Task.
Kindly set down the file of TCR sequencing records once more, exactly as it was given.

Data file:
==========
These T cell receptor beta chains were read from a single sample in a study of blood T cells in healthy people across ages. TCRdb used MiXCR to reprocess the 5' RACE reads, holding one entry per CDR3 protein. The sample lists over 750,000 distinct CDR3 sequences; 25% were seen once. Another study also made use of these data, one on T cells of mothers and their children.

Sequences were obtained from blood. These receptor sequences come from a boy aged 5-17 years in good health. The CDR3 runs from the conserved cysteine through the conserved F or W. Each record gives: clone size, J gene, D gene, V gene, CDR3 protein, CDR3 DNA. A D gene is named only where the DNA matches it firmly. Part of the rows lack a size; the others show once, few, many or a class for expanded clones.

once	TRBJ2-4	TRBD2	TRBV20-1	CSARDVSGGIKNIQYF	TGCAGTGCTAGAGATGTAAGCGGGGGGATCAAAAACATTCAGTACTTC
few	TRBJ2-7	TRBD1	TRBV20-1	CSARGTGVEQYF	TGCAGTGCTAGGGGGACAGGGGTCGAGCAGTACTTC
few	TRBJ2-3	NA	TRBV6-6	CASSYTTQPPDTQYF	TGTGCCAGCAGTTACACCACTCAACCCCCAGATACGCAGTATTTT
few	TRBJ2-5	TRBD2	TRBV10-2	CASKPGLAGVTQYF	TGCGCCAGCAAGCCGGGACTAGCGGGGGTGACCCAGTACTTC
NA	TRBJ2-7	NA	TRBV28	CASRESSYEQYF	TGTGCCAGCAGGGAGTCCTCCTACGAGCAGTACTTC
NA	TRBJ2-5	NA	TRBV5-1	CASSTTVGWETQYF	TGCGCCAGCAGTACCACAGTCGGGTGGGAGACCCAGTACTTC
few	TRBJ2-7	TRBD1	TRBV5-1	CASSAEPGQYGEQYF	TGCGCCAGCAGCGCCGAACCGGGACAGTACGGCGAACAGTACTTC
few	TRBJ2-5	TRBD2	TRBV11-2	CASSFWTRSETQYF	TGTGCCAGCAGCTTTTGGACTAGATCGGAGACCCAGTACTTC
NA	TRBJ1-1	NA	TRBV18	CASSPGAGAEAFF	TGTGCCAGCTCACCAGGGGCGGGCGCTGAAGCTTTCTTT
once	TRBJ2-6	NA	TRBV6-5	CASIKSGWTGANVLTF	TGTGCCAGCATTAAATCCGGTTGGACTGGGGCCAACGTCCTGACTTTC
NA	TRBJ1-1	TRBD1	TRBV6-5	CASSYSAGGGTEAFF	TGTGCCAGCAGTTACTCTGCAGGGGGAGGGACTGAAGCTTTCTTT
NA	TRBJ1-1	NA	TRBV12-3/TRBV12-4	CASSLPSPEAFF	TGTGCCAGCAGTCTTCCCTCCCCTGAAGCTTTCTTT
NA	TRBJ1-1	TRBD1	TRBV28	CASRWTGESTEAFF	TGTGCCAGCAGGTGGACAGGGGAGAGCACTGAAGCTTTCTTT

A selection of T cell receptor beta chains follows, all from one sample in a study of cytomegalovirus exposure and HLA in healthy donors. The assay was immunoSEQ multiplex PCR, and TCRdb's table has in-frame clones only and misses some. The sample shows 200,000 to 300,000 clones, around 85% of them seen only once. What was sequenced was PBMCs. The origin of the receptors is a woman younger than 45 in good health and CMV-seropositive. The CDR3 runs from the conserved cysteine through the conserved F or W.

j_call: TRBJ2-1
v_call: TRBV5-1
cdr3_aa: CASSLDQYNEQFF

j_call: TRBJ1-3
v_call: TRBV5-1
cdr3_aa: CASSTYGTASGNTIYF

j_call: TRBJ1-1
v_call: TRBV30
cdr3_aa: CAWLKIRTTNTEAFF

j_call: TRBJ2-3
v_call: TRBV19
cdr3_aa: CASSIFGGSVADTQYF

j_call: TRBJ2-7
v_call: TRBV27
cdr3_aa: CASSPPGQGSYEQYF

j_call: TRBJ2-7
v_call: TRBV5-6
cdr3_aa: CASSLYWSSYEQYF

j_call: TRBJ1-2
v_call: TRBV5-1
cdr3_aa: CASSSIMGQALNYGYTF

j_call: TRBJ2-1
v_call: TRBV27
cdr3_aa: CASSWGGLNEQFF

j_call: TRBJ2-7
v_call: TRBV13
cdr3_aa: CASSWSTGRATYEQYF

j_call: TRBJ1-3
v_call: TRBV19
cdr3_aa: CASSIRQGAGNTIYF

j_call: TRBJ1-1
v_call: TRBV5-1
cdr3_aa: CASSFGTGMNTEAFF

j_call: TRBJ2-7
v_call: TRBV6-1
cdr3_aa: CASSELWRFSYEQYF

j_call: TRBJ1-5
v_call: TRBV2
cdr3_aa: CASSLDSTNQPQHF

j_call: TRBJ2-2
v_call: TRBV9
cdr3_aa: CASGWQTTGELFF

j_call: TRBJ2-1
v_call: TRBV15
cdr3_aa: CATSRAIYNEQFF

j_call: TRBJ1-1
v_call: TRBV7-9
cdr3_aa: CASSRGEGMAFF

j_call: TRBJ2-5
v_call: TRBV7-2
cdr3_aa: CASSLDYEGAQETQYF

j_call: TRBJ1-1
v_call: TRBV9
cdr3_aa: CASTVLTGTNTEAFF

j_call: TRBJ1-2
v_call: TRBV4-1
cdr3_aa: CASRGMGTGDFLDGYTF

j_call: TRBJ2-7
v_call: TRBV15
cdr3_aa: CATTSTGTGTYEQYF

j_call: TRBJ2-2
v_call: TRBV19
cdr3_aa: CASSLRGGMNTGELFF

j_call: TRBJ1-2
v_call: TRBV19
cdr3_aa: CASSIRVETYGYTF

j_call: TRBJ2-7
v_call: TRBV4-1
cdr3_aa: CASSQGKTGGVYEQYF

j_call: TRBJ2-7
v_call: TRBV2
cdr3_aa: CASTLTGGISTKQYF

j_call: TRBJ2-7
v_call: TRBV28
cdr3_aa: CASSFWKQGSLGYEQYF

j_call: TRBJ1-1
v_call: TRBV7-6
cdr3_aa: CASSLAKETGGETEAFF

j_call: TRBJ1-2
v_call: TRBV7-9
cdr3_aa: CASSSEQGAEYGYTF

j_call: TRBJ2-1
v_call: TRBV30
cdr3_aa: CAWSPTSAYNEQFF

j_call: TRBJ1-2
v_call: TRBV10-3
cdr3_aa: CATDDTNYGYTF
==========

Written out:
These T cell receptor beta chains were read from a single sample in a study of blood T cells in healthy people across ages. TCRdb used MiXCR to reprocess the 5' RACE reads, holding one entry per CDR3 protein. The sample lists over 750,000 distinct CDR3 sequences; 25% were seen once. Another study also made use of these data, one on T cells of mothers and their children.

Sequences were obtained from blood. These receptor sequences come from a boy aged 5-17 years in good health. The CDR3 runs from the conserved cysteine through the conserved F or W. Each record gives: clone size, J gene, D gene, V gene, CDR3 protein, CDR3 DNA. A D gene is named only where the DNA matches it firmly. Part of the rows lack a size; the others show once, few, many or a class for expanded clones.

once	TRBJ2-4	TRBD2	TRBV20-1	CSARDVSGGIKNIQYF	TGCAGTGCTAGAGATGTAAGCGGGGGGATCAAAAACATTCAGTACTTC
few	TRBJ2-7	TRBD1	TRBV20-1	CSARGTGVEQYF	TGCAGTGCTAGGGGGACAGGGGTCGAGCAGTACTTC
few	TRBJ2-3	NA	TRBV6-6	CASSYTTQPPDTQYF	TGTGCCAGCAGTTACACCACTCAACCCCCAGATACGCAGTATTTT
few	TRBJ2-5	TRBD2	TRBV10-2	CASKPGLAGVTQYF	TGCGCCAGCAAGCCGGGACTAGCGGGGGTGACCCAGTACTTC
NA	TRBJ2-7	NA	TRBV28	CASRESSYEQYF	TGTGCCAGCAGGGAGTCCTCCTACGAGCAGTACTTC
NA	TRBJ2-5	NA	TRBV5-1	CASSTTVGWETQYF	TGCGCCAGCAGTACCACAGTCGGGTGGGAGACCCAGTACTTC
few	TRBJ2-7	TRBD1	TRBV5-1	CASSAEPGQYGEQYF	TGCGCCAGCAGCGCCGAACCGGGACAGTACGGCGAACAGTACTTC
few	TRBJ2-5	TRBD2	TRBV11-2	CASSFWTRSETQYF	TGTGCCAGCAGCTTTTGGACTAGATCGGAGACCCAGTACTTC
NA	TRBJ1-1	NA	TRBV18	CASSPGAGAEAFF	TGTGCCAGCTCACCAGGGGCGGGCGCTGAAGCTTTCTTT
once	TRBJ2-6	NA	TRBV6-5	CASIKSGWTGANVLTF	TGTGCCAGCATTAAATCCGGTTGGACTGGGGCCAACGTCCTGACTTTC
NA	TRBJ1-1	TRBD1	TRBV6-5	CASSYSAGGGTEAFF	TGTGCCAGCAGTTACTCTGCAGGGGGAGGGACTGAAGCTTTCTTT
NA	TRBJ1-1	NA	TRBV12-3/TRBV12-4	CASSLPSPEAFF	TGTGCCAGCAGTCTTCCCTCCCCTGAAGCTTTCTTT
NA	TRBJ1-1	TRBD1	TRBV28	CASRWTGESTEAFF	TGTGCCAGCAGGTGGACAGGGGAGAGCACTGAAGCTTTCTTT

A selection of T cell receptor beta chains follows, all from one sample in a study of cytomegalovirus exposure and HLA in healthy donors. The assay was immunoSEQ multiplex PCR, and TCRdb's table has in-frame clones only and misses some. The sample shows 200,000 to 300,000 clones, around 85% of them seen only once. What was sequenced was PBMCs. The origin of the receptors is a woman younger than 45 in good health and CMV-seropositive. The CDR3 runs from the conserved cysteine through the conserved F or W.

j_call: TRBJ2-1
v_call: TRBV5-1
cdr3_aa: CASSLDQYNEQFF

j_call: TRBJ1-3
v_call: TRBV5-1
cdr3_aa: CASSTYGTASGNTIYF

j_call: TRBJ1-1
v_call: TRBV30
cdr3_aa: CAWLKIRTTNTEAFF

j_call: TRBJ2-3
v_call: TRBV19
cdr3_aa: CASSIFGGSVADTQYF

j_call: TRBJ2-7
v_call: TRBV27
cdr3_aa: CASSPPGQGSYEQYF

j_call: TRBJ2-7
v_call: TRBV5-6
cdr3_aa: CASSLYWSSYEQYF

j_call: TRBJ1-2
v_call: TRBV5-1
cdr3_aa: CASSSIMGQALNYGYTF

j_call: TRBJ2-1
v_call: TRBV27
cdr3_aa: CASSWGGLNEQFF

j_call: TRBJ2-7
v_call: TRBV13
cdr3_aa: CASSWSTGRATYEQYF

j_call: TRBJ1-3
v_call: TRBV19
cdr3_aa: CASSIRQGAGNTIYF

j_call: TRBJ1-1
v_call: TRBV5-1
cdr3_aa: CASSFGTGMNTEAFF

j_call: TRBJ2-7
v_call: TRBV6-1
cdr3_aa: CASSELWRFSYEQYF

j_call: TRBJ1-5
v_call: TRBV2
cdr3_aa: CASSLDSTNQPQHF

j_call: TRBJ2-2
v_call: TRBV9
cdr3_aa: CASGWQTTGELFF

j_call: TRBJ2-1
v_call: TRBV15
cdr3_aa: CATSRAIYNEQFF

j_call: TRBJ1-1
v_call: TRBV7-9
cdr3_aa: CASSRGEGMAFF

j_call: TRBJ2-5
v_call: TRBV7-2
cdr3_aa: CASSLDYEGAQETQYF

j_call: TRBJ1-1
v_call: TRBV9
cdr3_aa: CASTVLTGTNTEAFF

j_call: TRBJ1-2
v_call: TRBV4-1
cdr3_aa: CASRGMGTGDFLDGYTF

j_call: TRBJ2-7
v_call: TRBV15
cdr3_aa: CATTSTGTGTYEQYF

j_call: TRBJ2-2
v_call: TRBV19
cdr3_aa: CASSLRGGMNTGELFF

j_call: TRBJ1-2
v_call: TRBV19
cdr3_aa: CASSIRVETYGYTF

j_call: TRBJ2-7
v_call: TRBV4-1
cdr3_aa: CASSQGKTGGVYEQYF

j_call: TRBJ2-7
v_call: TRBV2
cdr3_aa: CASTLTGGISTKQYF

j_call: TRBJ2-7
v_call: TRBV28
cdr3_aa: CASSFWKQGSLGYEQYF

j_call: TRBJ1-1
v_call: TRBV7-6
cdr3_aa: CASSLAKETGGETEAFF

j_call: TRBJ1-2
v_call: TRBV7-9
cdr3_aa: CASSSEQGAEYGYTF

j_call: TRBJ2-1
v_call: TRBV30
cdr3_aa: CAWSPTSAYNEQFF

j_call: TRBJ1-2
v_call: TRBV10-3
cdr3_aa: CATDDTNYGYTF